In the interview with the Senate Intelligence Committee, Nunberg said he was asked about numerous former campaign staff members, the president’s children and other associates including: Roger Stone, Jerome Corsi, Paul Manafort, Michael Flynn, Tom Barrack, Michael Cohen, Steve Bannon, Donald Trump Jr and Eric Trump. He was also asked about Trump’s relationship with Aras Agalarov, a Russian oligarch, and his pop-singer son, Emin, who helped set up the 2016 Trump Tower meeting.


<snip>


Among the other topics raised Friday, Nunberg said, were the 2016 meeting in Trump Tower in New York with Trump Jr, Manafort, Kushner and a Kremlin-connected Russian lawyer offering them the promise of “dirt” on Democratic candidate Hillary Clinton; Trump’s travel to Moscow in 2013 for the Miss Universe pageant; the company’s interest in building a tower in the Russian capital.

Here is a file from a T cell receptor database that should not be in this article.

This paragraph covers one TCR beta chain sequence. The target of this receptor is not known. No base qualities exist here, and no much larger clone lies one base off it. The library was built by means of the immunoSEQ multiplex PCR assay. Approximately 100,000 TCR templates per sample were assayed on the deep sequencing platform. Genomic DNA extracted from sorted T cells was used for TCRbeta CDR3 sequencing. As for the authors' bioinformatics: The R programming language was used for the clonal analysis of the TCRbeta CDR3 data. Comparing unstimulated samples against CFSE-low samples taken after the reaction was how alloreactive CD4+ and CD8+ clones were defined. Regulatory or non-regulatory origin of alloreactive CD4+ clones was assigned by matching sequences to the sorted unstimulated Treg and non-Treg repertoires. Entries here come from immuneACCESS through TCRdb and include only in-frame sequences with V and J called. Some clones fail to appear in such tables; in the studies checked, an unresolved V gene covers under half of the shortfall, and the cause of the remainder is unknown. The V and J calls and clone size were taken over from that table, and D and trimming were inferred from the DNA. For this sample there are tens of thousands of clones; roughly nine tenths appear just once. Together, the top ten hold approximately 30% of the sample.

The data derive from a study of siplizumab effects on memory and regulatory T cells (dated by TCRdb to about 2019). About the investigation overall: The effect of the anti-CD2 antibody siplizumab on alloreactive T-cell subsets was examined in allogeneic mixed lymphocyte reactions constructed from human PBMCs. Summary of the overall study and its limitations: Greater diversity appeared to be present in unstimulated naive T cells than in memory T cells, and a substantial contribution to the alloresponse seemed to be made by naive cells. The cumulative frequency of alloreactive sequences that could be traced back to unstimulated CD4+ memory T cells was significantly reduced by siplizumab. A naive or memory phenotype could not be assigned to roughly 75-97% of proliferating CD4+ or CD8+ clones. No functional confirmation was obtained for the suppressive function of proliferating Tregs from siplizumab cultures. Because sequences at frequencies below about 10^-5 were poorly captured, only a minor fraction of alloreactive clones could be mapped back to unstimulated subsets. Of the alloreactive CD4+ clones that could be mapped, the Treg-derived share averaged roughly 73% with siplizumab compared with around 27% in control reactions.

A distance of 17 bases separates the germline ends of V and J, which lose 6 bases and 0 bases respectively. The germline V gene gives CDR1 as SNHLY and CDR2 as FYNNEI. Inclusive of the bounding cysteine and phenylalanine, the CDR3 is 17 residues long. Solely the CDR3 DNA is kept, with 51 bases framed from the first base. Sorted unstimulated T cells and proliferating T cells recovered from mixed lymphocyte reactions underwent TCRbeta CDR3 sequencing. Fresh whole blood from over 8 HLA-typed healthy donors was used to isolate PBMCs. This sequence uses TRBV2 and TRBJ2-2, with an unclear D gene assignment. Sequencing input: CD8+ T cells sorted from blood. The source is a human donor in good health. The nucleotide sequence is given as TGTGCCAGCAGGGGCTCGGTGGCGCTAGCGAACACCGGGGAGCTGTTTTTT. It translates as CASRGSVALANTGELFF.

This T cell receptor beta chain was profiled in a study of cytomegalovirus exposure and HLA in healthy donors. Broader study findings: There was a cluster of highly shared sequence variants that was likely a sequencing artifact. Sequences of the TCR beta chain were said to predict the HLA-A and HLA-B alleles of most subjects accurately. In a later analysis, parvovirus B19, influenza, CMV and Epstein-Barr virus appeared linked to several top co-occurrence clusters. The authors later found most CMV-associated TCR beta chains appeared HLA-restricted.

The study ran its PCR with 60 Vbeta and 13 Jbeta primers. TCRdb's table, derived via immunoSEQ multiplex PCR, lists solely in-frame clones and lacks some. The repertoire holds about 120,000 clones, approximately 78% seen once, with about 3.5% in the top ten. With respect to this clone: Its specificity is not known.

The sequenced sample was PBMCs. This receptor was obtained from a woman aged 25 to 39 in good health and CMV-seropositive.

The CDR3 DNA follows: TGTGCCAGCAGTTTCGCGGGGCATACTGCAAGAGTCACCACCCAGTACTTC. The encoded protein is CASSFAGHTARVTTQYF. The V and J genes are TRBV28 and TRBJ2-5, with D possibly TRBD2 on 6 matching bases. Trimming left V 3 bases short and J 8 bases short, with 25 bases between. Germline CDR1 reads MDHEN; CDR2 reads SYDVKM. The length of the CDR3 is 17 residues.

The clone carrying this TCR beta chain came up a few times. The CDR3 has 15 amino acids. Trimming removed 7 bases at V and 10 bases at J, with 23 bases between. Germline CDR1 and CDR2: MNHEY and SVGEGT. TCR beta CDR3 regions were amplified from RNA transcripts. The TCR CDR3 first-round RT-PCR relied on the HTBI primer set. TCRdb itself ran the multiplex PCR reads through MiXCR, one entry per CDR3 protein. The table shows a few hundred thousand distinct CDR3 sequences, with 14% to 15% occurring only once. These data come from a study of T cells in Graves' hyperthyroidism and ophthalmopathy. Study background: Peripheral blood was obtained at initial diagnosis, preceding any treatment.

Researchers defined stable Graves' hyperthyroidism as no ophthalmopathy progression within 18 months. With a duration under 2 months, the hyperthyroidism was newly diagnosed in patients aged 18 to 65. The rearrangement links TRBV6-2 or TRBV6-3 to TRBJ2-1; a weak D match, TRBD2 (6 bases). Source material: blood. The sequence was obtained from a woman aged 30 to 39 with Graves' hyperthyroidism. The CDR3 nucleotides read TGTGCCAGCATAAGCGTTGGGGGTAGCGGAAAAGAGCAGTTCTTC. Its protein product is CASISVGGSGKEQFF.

NBC News reports that despite the relative comity among the Senate committee members, it may be difficult for them to reach consensus on their conclusions with regard to Trump campaign members’ collusion with Russian agents. The House Intelligence Committee, then led by Rep. Devin Nunes (R-CA), issued a partisan report last year backed only by the Republicans purportedly clearing Trump and his campaign of wrongdoing. Rep. Adam Schiff (D-CA) has taken control of the committee since the new Democratic majority in the House was sworn in, and he plans to dig back into the investigation.

Michael Cohen to Testify Publicly Before House


Michael Cohen to Testify Publicly Before House
by Aidan McLaughlin | Jan 10th, 2019, 3:25 pm 3123

submit to reddit

President Donald Trump‘s former lawyer Michael Cohen is set to testify publicly before the House Oversight Committee, Democrats announced on Thursday.

Cohen, who was recently sentenced to three years in prison after being charged with orchestrating illegal hush money payments to women alleging affairs with Trump during the 2016 election. He was also charged with lying to Congress about plans to build a Trump tower in Moscow in 2016.